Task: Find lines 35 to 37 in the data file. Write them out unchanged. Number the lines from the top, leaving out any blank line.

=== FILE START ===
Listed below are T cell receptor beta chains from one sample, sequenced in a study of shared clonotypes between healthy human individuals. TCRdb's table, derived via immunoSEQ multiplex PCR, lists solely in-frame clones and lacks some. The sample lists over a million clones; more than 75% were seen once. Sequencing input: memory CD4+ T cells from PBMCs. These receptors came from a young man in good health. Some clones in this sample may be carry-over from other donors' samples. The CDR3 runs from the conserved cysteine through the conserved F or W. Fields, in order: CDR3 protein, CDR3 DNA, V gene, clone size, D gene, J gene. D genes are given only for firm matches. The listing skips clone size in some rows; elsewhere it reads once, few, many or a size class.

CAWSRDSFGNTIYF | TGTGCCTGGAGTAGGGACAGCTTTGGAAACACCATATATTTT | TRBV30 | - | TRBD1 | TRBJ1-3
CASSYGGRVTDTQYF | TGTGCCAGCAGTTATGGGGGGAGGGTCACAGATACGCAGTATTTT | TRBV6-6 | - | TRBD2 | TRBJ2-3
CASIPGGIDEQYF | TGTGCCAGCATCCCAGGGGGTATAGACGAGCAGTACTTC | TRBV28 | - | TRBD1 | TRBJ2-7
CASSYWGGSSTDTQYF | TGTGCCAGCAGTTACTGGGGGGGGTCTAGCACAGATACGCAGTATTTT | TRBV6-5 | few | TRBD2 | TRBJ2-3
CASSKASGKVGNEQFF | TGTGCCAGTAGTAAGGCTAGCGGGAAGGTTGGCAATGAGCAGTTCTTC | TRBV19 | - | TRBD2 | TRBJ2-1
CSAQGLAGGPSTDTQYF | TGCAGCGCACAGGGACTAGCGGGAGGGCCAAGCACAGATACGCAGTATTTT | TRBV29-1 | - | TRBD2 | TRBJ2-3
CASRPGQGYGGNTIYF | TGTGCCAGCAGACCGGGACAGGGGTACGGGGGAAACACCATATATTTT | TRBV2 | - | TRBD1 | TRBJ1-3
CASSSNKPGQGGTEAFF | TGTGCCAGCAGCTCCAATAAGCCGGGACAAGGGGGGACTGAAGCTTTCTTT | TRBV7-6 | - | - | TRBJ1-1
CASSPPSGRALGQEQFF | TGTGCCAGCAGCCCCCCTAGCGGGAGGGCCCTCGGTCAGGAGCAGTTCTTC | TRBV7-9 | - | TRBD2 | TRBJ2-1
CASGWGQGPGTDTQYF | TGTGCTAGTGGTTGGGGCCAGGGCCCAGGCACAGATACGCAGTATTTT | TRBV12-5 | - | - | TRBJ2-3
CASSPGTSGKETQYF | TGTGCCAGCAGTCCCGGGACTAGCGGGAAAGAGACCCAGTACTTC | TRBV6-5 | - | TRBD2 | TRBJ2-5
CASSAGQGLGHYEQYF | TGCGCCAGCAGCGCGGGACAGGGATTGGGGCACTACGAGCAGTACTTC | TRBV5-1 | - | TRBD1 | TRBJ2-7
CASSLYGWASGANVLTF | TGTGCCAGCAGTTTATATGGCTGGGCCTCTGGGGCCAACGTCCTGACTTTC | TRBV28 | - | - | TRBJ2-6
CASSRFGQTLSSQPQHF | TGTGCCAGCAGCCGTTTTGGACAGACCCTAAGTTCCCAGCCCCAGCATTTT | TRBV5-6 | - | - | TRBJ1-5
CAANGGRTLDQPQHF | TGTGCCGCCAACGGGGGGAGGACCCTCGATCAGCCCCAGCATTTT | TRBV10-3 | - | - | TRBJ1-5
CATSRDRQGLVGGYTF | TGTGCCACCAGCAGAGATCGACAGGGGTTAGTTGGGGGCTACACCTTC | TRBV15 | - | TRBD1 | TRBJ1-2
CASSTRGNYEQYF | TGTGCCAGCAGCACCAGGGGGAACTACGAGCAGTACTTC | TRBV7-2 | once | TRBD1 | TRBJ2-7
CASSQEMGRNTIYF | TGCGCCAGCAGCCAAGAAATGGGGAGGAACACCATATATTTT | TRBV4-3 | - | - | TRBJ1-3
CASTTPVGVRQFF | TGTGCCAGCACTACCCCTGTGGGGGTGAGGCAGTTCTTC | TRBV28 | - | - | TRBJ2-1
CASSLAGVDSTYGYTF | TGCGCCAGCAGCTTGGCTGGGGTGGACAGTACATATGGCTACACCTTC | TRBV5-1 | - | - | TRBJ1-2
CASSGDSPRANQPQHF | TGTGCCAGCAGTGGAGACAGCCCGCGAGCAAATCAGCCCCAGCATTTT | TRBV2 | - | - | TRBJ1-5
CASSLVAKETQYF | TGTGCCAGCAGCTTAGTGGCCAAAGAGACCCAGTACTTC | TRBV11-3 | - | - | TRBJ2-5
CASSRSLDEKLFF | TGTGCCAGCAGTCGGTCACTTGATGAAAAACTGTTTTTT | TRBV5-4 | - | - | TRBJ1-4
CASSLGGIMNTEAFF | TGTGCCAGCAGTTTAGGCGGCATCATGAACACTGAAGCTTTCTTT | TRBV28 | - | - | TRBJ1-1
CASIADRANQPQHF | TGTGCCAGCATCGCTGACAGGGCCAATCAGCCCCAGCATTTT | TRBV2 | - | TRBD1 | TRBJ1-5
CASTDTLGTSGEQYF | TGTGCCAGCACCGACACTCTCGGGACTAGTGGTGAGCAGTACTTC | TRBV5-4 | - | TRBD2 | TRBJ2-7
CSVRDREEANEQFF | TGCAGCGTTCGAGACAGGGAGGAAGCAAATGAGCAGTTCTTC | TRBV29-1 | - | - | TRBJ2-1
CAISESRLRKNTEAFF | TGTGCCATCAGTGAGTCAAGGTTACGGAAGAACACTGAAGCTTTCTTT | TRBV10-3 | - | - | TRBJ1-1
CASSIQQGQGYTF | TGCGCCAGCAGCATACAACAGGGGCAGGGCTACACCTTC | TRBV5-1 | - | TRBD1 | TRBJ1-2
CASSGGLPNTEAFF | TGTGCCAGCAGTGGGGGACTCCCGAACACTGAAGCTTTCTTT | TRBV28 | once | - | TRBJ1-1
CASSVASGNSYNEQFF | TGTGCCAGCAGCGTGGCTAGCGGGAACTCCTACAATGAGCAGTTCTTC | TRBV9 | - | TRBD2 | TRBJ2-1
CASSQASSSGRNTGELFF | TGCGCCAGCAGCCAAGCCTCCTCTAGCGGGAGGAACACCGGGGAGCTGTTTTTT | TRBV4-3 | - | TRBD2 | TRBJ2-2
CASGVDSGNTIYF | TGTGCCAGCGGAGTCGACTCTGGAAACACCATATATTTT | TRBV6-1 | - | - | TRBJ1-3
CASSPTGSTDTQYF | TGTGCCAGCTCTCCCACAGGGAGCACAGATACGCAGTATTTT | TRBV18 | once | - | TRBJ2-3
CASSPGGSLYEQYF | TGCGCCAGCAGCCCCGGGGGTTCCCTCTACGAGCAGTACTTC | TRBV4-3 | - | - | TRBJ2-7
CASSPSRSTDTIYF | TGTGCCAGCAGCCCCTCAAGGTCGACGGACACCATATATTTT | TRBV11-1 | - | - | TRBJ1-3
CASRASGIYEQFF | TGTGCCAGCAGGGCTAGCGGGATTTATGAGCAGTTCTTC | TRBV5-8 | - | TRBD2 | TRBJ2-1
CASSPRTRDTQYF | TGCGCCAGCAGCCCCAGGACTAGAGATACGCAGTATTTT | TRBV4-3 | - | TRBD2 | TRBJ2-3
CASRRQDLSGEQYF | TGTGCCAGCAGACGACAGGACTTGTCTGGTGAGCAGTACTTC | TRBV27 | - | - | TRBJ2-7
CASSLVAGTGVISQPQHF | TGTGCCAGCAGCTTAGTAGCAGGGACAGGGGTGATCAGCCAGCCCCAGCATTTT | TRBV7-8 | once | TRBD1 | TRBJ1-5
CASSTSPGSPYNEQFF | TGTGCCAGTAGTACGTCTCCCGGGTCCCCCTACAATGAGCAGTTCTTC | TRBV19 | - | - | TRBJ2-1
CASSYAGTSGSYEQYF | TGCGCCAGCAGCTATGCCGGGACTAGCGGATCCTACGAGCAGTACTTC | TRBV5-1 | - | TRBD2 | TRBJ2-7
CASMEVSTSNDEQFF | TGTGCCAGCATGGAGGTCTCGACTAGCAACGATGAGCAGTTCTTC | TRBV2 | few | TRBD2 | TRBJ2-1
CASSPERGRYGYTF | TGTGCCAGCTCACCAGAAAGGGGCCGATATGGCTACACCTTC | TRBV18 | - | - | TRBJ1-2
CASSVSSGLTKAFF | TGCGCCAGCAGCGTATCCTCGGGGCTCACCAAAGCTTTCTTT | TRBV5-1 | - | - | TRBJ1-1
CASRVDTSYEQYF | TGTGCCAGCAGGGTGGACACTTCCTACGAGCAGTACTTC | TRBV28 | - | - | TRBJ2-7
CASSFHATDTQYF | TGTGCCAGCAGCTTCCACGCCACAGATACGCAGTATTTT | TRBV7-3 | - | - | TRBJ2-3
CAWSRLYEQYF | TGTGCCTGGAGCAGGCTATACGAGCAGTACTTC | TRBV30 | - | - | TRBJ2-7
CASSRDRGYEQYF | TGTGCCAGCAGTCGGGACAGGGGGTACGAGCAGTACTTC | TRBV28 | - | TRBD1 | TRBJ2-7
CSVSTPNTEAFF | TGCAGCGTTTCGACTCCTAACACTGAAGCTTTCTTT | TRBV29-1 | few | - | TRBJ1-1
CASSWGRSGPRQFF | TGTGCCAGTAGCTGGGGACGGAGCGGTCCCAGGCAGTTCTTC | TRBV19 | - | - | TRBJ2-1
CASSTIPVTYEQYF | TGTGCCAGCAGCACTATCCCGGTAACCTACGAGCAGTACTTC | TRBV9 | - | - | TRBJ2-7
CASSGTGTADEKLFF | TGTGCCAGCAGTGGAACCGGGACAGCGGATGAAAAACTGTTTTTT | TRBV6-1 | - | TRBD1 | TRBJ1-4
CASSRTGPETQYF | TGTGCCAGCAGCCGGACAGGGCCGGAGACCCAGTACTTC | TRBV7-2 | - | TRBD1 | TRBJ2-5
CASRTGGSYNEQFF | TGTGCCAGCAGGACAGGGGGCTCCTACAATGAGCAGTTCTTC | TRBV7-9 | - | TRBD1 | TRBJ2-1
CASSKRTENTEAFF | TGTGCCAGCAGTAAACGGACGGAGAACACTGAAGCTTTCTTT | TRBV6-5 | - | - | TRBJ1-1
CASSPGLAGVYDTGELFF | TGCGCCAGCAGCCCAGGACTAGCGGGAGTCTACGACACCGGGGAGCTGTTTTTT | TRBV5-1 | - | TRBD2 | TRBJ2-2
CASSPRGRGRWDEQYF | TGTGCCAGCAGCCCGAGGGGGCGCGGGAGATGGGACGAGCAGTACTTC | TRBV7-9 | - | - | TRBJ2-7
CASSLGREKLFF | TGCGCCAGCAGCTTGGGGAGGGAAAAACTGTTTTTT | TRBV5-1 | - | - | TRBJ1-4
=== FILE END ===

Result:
CASSPTGSTDTQYF | TGTGCCAGCTCTCCCACAGGGAGCACAGATACGCAGTATTTT | TRBV18 | once | - | TRBJ2-3
CASSPGGSLYEQYF | TGCGCCAGCAGCCCCGGGGGTTCCCTCTACGAGCAGTACTTC | TRBV4-3 | - | - | TRBJ2-7
CASSPSRSTDTIYF | TGTGCCAGCAGCCCCTCAAGGTCGACGGACACCATATATTTT | TRBV11-1 | - | - | TRBJ1-3